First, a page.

To see the collection of previous articles go to the Fly of the Month Archives

Fly of the Month 2011

December 2011

Gold Ribbed Hares Ear Revisited

Submitted by Bart Lombardo

This month I decided to revisit an old classic, The Gold Ribbed Hare’s Ear. This pattern is arguably one of the most effect nymph patterns developed. This is how I am tying this pattern these days, making subtle material changes to take advantage of new materials that were not available when the original pattern was fist developed.

This fly sinks like a stone and the dubbing takes on translucent properties when wet. In dirty water conditions I have been known to add a hot spot of bright orange thread at the base of the tail or right behind the bead. Just a couple wraps of Datam GloBrite will do the trick.

With all the new patterns being developed on an almost daily basis, it pays to revisit the classics once and a while.

October Caddis Recipe:

Hook: TMC 100SP-BL size 18-12
Bead: Black Tungsten Bead sized to hook
Bead: Gold or copper tungsten to match hook size
Weight: Lead wire to match hook size
Thread: Brown Danville Flymaster 6/0
Tail: Speckled hen
Rib: Fine gold tinsel (gold wire on the hooks smaller than 16)
Abdomen: Synthetic/Natural Light Hare’s Ear Dubbing ( I like Arizona Synthetic Dubbing #03). Feel free to use natural but the addition of synthetic fibers gives the fly a bit of sparkle.
Thorax: Synthetic/Natural Dark Hare’s Ear Dubbing (Arizona Synthetic Dubbing #04) again feel free to use an all natural product
Wing Case: Brown thin skin topped with a strip of pearl mylar, coated with epoxy (I use a UV cured product topped with clear nail polish)
Legs: Speckled hen

October 2011

October Caddis Wet

Submitted by Lou DiGena

Leaves are starting to turn, there is a crispness in the air and the last of the big bugs are due to pop.

It's fall and it's October caddis time.  Here is a weighted wet fly patten that I use during the fall.  It's a great addition to your Euro-nymph rig or fished alone. Make sure you swing the fly at the end of the drift and hold on.

October Caddis Recipe:

Hook: Standard Wet Fly Hook #8 - 12 (Mustad S80-3906 or similar)
Bead: Black Tungsten Bead sized to hook
Thread: Brown 6/0 or 8/0
Rib: Red and Gold wire (.32 gauge Parawire or UTC Size BR)
Abdomen: Equal parts, Hareline Ice Dub Orange, Tan UV Ice Dub, and Hareline Rabbit Dubbin HD15 (Hand blended)
Thorax: Hairline Ice Dub Peacock
Legs: Hungarian Partridge

September 2011

The End Of the Rainbow

Submitted by Bart Lombardo

This simple pattern has proven deadly of rainbow trout.  After years of this fishing this pattern it has caught nothing but rainbow trout.  No browns, no brookies only rainbows and quite a few at that.

Caught on the End of the Rainbow


Hook: Standard Nymph size 12-16
Bead: Tungsten
Thread: Grey 6/0 uni
Body:  Tapered body of gray uni-stretch, gray floss or gray thread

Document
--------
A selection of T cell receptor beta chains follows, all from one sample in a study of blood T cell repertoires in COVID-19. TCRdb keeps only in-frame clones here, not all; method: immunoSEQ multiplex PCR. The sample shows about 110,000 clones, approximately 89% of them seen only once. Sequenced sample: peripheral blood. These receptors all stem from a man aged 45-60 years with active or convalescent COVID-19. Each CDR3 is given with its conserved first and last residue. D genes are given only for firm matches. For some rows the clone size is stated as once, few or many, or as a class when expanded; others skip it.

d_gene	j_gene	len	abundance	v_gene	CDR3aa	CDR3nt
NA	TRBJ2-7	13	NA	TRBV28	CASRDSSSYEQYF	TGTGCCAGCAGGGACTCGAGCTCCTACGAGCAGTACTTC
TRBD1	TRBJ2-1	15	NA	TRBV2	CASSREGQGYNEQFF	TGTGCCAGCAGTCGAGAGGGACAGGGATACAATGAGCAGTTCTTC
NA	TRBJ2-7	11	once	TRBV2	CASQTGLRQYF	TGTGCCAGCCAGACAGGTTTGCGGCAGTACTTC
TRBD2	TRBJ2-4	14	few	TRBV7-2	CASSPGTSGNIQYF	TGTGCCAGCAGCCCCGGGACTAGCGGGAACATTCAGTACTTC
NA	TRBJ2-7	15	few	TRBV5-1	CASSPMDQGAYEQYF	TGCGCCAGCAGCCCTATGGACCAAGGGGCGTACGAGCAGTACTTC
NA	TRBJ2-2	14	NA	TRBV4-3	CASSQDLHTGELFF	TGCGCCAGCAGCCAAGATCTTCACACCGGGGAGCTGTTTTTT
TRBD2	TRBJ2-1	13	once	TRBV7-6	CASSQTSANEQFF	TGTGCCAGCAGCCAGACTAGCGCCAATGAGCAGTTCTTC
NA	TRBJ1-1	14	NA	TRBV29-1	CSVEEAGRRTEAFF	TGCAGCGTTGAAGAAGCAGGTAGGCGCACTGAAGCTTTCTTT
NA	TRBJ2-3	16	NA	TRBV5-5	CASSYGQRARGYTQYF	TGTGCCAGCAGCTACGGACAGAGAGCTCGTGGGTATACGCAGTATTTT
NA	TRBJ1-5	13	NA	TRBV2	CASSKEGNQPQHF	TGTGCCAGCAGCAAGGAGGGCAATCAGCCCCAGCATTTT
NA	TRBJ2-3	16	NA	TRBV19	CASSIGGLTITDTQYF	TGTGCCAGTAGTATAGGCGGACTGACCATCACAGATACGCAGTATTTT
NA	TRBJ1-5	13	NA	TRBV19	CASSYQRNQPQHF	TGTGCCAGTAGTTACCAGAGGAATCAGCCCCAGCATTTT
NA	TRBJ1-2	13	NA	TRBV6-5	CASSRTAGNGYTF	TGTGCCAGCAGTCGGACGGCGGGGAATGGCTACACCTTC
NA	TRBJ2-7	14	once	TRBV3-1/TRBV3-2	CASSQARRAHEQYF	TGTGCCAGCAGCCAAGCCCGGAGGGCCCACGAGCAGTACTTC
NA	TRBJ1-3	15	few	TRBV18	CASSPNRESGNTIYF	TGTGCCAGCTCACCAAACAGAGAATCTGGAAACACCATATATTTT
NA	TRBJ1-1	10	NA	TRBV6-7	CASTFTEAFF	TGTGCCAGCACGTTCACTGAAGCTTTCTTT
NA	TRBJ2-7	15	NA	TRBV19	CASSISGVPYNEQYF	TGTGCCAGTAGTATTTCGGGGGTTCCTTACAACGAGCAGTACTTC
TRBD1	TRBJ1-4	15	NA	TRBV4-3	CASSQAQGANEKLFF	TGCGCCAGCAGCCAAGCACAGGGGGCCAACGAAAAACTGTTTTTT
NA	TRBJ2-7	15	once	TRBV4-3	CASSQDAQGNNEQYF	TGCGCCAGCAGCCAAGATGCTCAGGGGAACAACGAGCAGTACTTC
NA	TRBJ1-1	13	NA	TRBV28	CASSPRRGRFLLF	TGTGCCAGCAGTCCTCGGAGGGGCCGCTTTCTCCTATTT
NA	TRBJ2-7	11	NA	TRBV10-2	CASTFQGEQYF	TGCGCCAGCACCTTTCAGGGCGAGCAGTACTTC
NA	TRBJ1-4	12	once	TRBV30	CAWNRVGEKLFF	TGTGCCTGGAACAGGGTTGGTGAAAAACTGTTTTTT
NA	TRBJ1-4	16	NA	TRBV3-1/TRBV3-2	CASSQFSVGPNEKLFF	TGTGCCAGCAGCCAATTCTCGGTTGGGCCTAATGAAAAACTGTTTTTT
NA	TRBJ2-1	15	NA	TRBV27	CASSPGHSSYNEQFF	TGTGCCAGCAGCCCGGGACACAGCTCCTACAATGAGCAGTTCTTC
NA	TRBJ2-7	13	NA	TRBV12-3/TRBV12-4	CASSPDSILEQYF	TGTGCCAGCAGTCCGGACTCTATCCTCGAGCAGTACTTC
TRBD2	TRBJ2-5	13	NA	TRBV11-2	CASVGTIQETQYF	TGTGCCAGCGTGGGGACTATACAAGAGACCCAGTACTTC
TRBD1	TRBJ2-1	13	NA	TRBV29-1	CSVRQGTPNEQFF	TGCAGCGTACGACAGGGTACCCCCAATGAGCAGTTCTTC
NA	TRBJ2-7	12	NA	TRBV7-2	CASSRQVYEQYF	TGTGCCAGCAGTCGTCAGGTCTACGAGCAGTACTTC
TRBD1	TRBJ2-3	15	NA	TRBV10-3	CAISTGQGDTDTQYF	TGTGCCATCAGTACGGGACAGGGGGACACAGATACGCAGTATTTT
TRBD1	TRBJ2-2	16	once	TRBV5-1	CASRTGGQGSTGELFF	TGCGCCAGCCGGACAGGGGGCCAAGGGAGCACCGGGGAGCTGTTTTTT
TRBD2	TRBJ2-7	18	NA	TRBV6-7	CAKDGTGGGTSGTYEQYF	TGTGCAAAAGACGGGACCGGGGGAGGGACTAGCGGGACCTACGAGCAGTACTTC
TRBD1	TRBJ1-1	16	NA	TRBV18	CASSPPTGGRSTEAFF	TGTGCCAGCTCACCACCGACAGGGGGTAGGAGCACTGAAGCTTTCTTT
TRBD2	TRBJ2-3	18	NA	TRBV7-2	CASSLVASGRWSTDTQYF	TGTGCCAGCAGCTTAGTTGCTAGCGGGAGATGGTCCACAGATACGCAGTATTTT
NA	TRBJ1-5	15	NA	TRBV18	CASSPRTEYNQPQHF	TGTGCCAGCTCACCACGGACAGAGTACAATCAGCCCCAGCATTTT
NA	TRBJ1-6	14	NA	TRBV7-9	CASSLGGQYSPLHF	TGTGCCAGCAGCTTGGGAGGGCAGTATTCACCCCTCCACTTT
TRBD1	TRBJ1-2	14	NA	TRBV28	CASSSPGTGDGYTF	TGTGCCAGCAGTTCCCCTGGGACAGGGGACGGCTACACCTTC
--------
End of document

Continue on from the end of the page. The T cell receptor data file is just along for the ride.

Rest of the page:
Rib: Small gold wire
Thorax:  UV pink ice-dub

June 2011

Golden Stonefly Nymph

Submitted by Bart Lombardo

This pattern has been particularly effective over the last few weeks. Many of our local streams have seen an emergence of large stone flies in late May. Fish have been keying in on these large nymphs as they move towards the shore to crawl onto to the bank in the evenings to molt into winged adult stoneflies.

All though this pattern calls for a lot of materials it is relatively easy to tie. Begin by mounting the bead and placing 8 wraps of the lead wire on the hook shank, pushing it up against the bead to hold it in place. Place a drop of head cement or super glue over the lead wraps. Mount your thread behind the lead and wrap towards the bend of the hook, where you will tie in you split biot tail, wire ribbing and vinyl d-rib. Next build up a tapered thread body and cover the lead wire with thread wraps. Once your underbody is formed, tint the thread with the markers, dark on top, light on the bottom. Form the abdomen by wrapping the d-rib forward with tight touching wraps stretching the material slightly as you wrap it. Tie it off at the start of the lead wire. If you wrap it with the flat side of the material against the hook shank you will get a nice segmented appearance. Next, wind the black wire rib forward allowing the wire to fill the grooves between the d-rib. For the thorax apply dubbing to the thread and dub half of the remaining space on the hook shank behind the bead. On top of the hook shank tie in one of the wing case feathers. Apply additional dubbing to the thread and dub right up to the bead. Next tie in the final wing case feather and tie in the rubber legs on each side of the fly. Apply a small amount of dubbing to cover your thread wraps and whip finish and apply head cement if desired.

Stonefly Recipe:

Hook: Tiemco 200R (size 8-10)
Bead: Tungsten brown or black (3/16" for size 8)
Thread: Danville 210 denier white